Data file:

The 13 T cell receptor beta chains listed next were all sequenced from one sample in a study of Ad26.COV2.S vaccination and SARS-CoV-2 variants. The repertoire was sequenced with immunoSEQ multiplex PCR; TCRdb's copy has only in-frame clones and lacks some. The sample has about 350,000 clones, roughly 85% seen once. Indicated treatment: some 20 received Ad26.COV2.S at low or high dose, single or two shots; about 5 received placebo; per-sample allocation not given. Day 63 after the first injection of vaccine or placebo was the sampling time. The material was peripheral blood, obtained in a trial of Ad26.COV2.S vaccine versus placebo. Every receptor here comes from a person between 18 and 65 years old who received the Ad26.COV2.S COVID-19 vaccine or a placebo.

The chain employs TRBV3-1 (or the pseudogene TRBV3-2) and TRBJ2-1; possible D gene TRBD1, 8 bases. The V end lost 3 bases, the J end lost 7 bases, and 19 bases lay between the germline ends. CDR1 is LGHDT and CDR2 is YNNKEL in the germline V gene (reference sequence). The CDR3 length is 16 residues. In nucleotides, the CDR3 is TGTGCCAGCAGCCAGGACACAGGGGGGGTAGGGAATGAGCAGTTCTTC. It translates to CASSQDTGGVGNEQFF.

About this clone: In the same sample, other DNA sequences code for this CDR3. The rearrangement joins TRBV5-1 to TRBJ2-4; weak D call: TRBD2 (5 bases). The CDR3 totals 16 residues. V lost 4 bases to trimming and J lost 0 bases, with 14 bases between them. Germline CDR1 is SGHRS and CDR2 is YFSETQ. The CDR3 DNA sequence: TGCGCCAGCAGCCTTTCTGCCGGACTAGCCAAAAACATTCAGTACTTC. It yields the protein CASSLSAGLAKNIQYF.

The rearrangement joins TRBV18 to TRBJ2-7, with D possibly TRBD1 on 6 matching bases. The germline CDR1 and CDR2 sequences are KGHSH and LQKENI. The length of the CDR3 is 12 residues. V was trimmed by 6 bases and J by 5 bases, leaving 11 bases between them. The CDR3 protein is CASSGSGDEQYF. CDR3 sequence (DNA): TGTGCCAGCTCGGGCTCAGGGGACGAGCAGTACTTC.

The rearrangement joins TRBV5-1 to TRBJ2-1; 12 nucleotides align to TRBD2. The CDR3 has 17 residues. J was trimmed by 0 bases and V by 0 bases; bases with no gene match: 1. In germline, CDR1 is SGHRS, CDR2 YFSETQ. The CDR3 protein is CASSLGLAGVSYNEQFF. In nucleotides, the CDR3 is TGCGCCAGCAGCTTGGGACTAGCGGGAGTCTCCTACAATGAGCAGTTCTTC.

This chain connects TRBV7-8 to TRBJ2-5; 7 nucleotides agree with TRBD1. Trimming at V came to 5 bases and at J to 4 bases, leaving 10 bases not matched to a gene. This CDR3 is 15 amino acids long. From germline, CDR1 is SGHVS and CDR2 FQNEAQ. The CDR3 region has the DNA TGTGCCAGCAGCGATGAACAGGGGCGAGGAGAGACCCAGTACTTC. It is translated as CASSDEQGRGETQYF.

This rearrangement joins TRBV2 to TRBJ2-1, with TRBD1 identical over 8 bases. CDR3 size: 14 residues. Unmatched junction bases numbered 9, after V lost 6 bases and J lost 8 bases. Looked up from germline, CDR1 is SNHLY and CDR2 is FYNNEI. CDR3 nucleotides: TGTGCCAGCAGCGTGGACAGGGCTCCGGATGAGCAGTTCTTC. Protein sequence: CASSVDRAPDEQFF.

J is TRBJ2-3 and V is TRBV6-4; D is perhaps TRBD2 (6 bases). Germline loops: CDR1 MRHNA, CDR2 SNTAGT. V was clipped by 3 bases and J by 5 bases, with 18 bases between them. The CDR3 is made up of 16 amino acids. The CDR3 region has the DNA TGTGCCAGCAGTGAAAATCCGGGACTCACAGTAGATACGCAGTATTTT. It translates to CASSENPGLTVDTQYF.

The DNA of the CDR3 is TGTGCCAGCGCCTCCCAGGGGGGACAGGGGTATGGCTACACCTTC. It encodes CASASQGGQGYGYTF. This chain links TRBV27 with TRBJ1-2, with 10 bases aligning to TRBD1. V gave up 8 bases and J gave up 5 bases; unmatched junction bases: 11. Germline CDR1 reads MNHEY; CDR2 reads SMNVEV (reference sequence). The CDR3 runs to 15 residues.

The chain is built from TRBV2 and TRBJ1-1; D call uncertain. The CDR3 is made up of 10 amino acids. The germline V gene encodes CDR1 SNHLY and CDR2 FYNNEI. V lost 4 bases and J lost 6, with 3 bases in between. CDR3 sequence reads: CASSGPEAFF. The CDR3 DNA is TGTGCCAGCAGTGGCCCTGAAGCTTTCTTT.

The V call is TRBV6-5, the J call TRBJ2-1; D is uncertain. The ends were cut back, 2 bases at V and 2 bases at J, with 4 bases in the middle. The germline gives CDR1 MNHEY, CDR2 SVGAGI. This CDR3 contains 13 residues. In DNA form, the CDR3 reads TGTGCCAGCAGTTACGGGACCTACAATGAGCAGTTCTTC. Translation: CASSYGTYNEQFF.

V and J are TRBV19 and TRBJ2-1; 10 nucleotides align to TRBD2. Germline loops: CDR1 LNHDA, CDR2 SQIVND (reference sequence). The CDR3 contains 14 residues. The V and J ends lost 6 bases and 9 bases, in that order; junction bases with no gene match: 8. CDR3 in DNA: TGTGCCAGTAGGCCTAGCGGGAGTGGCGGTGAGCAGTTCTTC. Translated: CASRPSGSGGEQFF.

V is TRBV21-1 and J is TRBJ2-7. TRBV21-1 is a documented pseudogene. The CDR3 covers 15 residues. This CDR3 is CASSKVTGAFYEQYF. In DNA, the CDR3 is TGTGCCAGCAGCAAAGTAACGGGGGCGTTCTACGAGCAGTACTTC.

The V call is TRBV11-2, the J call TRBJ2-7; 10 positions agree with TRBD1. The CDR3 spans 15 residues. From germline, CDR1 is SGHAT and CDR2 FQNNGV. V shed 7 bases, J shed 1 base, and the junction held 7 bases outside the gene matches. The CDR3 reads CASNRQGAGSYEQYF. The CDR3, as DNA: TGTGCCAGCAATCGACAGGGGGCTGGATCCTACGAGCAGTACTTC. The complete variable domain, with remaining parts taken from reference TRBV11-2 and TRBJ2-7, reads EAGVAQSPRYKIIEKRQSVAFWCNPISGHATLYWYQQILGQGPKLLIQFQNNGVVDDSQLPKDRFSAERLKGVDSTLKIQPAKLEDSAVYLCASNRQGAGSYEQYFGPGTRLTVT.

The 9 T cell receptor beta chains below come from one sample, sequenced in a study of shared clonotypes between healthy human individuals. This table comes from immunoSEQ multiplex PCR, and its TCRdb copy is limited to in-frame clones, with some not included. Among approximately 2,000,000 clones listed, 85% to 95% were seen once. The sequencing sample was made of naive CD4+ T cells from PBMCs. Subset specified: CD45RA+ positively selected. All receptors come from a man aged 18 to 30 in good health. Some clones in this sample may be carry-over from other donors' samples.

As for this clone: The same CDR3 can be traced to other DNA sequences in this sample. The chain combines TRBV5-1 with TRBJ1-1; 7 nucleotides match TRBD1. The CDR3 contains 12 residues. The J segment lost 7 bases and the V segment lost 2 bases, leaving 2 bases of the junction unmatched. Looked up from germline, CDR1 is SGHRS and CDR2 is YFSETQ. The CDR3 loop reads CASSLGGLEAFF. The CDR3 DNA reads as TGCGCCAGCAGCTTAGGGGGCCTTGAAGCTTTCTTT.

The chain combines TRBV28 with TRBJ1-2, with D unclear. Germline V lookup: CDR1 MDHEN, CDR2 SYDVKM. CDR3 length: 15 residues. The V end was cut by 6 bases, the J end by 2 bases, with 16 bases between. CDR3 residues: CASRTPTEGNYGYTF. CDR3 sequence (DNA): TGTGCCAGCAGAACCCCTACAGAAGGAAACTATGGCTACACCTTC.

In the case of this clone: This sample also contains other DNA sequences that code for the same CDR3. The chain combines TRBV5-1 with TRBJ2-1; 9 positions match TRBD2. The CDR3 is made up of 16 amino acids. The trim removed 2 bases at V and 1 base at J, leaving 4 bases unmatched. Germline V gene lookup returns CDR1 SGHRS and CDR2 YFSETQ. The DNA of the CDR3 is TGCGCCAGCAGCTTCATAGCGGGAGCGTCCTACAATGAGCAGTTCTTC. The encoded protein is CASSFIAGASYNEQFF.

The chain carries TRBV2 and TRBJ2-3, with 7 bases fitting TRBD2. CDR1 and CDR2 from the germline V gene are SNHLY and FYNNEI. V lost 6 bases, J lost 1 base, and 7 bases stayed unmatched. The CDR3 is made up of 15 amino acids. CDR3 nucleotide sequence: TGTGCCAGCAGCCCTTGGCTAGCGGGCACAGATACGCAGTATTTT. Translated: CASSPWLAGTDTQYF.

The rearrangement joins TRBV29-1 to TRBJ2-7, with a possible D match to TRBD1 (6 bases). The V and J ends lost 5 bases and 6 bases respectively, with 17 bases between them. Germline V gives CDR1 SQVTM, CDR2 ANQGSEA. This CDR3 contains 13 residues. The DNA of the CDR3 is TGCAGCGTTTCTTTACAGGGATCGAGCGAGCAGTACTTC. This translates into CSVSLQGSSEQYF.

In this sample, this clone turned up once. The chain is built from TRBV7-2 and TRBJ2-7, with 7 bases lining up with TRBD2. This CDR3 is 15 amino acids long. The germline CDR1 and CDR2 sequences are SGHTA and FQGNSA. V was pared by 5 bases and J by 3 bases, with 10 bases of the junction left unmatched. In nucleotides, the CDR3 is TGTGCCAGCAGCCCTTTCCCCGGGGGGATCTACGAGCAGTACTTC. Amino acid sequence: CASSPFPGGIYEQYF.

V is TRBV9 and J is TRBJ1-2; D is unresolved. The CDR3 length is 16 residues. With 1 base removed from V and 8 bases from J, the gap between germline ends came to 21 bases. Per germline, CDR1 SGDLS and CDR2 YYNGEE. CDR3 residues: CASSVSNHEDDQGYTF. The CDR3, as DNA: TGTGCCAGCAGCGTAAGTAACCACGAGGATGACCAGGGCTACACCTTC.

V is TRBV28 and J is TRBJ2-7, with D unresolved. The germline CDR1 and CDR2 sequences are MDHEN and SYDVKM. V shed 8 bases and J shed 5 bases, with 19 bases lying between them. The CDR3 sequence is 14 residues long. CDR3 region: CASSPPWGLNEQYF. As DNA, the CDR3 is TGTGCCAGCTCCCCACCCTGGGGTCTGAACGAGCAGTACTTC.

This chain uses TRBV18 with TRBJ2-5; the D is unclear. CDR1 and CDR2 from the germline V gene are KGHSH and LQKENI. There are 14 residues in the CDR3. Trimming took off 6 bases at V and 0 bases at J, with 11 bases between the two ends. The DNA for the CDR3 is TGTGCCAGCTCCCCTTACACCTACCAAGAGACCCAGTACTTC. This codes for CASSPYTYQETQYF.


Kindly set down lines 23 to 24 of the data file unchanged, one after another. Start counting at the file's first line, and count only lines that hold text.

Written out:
V is TRBV28 and J is TRBJ2-7, with D unresolved. The germline CDR1 and CDR2 sequences are MDHEN and SYDVKM. V shed 8 bases and J shed 5 bases, with 19 bases lying between them. The CDR3 sequence is 14 residues long. CDR3 region: CASSPPWGLNEQYF. As DNA, the CDR3 is TGTGCCAGCTCCCCACCCTGGGGTCTGAACGAGCAGTACTTC.

This chain uses TRBV18 with TRBJ2-5; the D is unclear. CDR1 and CDR2 from the germline V gene are KGHSH and LQKENI. There are 14 residues in the CDR3. Trimming took off 6 bases at V and 0 bases at J, with 11 bases between the two ends. The DNA for the CDR3 is TGTGCCAGCTCCCCTTACACCTACCAAGAGACCCAGTACTTC. This codes for CASSPYTYQETQYF.